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Role of liver-enriched transcription factors and nuclear receptors in regulating the human, mouse, and rat NTCP gene

Jung, Diana and Hagenbuch, Bruno and Fried, Michael and Meier, Peter J. and Kullak-Ublick, Gerd A.. (2004) Role of liver-enriched transcription factors and nuclear receptors in regulating the human, mouse, and rat NTCP gene. American journal of physiology. Gastrointestinal and liver physiology, Vol. 286, H. 5 , G752-G761.

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Official URL: http://edoc.unibas.ch/dok/A5261608

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Abstract

Hepatic uptake of bile acids is mediated by the Na(+)-taurocholate cotransporting polypeptide (NTCP; SLC10A1) of the basolateral hepatocyte membrane. Several cis-acting elements in the rat Ntcp gene promoter have been characterized. However, little is known about the mechanisms that control the expression of the human or mouse NTCP/Ntcp. We, therefore, compared the transcriptional regulation of the human and mouse NTCP/Ntcp gene with that of the rat. By computer alignment, a sequence in the 5'-regulatory region that is conserved between species was identified near the transcription start site. Huh7 cells were transfected with luciferase constructs containing the conserved region from each species. The hepatocyte nuclear factors (HNF)1alpha and -4alpha and the retinoid X receptor/retinoic acid receptor dimer (RXRalpha/RARalpha) bound and transactivated the rat but not the human or mouse NTCP/Ntcp promoters. In contrast, activation by the CCAAT/enhancer binding protein-beta was specific for human and mouse NTCP/Ntcp. The only consensus motif present in all three species was HNF3beta. HNF3beta formed a specific DNA-protein complex in electrophoretic mobility shift assays and inhibited NTCP/Ntcp promoter activity in cotransfection assays. Finally, a minor repressive effect of bile acids was only found for rat Ntcp. The transcriptional repressor small heterodimer partner (SHP) did not affect NTCP/Ntcp promoter activity. We conclude that 1) the transcriptional regulation of the conserved NTCP/Ntcp 5'-regulatory region differs considerably among human, mouse, and rat; and 2) the conserved NTCP/Ntcp regulatory region is not directly regulated by SHP. Bile acids may regulate NTCP/Ntcp indirectly by modulating the capacity of nuclear factors to activate gene expression.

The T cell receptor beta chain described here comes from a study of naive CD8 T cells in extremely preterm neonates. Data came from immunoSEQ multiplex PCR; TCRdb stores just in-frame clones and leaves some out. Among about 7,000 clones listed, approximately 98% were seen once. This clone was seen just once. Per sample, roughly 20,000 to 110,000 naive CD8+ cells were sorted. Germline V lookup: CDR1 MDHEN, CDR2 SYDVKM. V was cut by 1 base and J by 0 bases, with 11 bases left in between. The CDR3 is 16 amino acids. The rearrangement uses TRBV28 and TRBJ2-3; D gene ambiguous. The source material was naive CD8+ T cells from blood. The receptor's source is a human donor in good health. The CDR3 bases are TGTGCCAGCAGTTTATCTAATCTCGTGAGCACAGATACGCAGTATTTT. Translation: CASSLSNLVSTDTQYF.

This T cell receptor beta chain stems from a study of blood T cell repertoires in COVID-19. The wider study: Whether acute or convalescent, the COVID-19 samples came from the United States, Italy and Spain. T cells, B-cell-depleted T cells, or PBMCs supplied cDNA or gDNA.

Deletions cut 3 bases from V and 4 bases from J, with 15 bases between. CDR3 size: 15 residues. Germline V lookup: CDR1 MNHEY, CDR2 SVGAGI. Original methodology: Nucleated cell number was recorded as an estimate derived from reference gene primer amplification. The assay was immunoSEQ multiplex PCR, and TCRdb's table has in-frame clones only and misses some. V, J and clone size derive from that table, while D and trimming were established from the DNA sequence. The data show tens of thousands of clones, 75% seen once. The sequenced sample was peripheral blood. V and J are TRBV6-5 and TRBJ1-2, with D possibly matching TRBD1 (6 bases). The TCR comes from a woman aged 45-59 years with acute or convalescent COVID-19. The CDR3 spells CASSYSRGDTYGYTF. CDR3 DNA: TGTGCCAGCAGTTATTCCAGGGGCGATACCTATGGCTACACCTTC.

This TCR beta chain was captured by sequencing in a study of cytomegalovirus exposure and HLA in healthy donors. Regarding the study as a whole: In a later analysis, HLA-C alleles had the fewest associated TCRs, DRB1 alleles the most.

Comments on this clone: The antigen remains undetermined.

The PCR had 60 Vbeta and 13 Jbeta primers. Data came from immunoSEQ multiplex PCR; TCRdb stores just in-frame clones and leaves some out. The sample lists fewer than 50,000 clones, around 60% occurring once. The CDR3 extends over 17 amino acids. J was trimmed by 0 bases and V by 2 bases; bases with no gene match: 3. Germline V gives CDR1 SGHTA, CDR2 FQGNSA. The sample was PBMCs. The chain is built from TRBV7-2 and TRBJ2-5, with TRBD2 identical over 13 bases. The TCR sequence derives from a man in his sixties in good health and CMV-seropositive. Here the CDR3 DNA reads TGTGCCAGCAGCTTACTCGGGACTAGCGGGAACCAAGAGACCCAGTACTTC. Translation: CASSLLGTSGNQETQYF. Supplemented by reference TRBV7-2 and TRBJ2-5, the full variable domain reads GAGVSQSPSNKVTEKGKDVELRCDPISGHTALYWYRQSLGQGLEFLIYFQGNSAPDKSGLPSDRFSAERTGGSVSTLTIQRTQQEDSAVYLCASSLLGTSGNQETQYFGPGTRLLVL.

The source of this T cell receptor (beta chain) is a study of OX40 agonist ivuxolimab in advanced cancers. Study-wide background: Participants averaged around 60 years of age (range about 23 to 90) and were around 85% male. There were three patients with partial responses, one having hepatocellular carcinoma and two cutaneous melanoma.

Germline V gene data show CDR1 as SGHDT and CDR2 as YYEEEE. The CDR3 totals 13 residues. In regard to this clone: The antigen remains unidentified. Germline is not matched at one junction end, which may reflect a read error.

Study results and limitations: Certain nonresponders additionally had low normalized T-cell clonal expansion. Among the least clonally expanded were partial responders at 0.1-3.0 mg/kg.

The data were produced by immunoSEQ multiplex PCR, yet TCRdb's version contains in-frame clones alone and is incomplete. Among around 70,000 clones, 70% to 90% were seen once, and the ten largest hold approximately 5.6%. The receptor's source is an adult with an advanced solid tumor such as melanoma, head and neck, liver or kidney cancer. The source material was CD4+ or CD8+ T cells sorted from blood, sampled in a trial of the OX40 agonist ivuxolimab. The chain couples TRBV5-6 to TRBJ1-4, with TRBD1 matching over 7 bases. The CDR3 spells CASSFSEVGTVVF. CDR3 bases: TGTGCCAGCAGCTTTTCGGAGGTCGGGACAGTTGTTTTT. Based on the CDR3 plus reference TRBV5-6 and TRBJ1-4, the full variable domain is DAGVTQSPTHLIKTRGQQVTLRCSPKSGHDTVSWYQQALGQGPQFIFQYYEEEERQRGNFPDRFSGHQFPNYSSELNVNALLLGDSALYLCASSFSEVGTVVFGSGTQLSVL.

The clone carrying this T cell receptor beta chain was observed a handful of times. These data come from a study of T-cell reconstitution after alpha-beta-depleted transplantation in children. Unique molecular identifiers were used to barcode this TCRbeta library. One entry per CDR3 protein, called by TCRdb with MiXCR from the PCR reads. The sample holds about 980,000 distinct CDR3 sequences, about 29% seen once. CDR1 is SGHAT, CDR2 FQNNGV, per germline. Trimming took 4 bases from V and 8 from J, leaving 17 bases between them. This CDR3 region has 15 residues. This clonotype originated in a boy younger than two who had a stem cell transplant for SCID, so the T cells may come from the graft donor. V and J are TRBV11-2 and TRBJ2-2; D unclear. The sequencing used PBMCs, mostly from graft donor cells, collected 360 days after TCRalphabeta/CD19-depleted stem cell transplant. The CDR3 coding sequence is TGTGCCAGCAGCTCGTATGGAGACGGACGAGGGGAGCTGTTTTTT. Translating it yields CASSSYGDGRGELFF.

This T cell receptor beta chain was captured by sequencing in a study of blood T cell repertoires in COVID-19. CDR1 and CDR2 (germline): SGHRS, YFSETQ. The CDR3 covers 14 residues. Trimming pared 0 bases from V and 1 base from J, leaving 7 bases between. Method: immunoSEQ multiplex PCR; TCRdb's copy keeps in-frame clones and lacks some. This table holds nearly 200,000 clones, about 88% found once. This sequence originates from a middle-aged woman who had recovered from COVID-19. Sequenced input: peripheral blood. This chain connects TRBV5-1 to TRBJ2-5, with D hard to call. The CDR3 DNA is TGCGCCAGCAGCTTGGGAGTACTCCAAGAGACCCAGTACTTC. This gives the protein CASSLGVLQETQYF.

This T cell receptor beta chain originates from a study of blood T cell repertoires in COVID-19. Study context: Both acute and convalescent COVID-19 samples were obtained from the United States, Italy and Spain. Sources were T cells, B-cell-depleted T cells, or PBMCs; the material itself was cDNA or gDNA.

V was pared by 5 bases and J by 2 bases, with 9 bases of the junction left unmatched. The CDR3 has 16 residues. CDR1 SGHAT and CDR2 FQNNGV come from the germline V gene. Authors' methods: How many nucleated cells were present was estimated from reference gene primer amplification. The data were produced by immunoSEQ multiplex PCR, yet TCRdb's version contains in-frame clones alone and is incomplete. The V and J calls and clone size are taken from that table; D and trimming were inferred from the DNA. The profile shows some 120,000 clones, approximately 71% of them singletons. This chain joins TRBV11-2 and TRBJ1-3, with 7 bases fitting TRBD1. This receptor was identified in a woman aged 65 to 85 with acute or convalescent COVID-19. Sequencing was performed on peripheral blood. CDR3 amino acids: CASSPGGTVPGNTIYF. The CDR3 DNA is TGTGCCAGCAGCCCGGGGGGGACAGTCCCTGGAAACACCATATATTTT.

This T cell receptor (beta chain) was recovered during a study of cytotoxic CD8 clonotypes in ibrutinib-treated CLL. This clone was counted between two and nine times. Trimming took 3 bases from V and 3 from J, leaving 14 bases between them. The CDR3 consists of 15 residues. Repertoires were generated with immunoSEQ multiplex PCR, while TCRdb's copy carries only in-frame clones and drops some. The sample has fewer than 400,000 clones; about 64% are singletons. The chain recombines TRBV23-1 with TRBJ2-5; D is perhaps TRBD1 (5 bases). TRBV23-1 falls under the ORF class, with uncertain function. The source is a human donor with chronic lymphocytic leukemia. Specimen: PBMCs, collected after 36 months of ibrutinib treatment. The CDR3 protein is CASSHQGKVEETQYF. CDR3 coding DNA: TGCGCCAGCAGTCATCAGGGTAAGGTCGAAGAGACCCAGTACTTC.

Faculties and Departments:11 Rektorat und Verwaltung > Vizerektorat Forschung
UniBasel Contributors:Meier-Abt, Peter J.
Item Type:Article, refereed
Bibsysno:Link to catalogue
Publisher:American Physiological Society
ISSN:0002-9513
Note:Publication type according to Uni Basel Research Database: Journal article
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Last Modified:22 Mar 2012 14:21
Deposited On:22 Mar 2012 13:23

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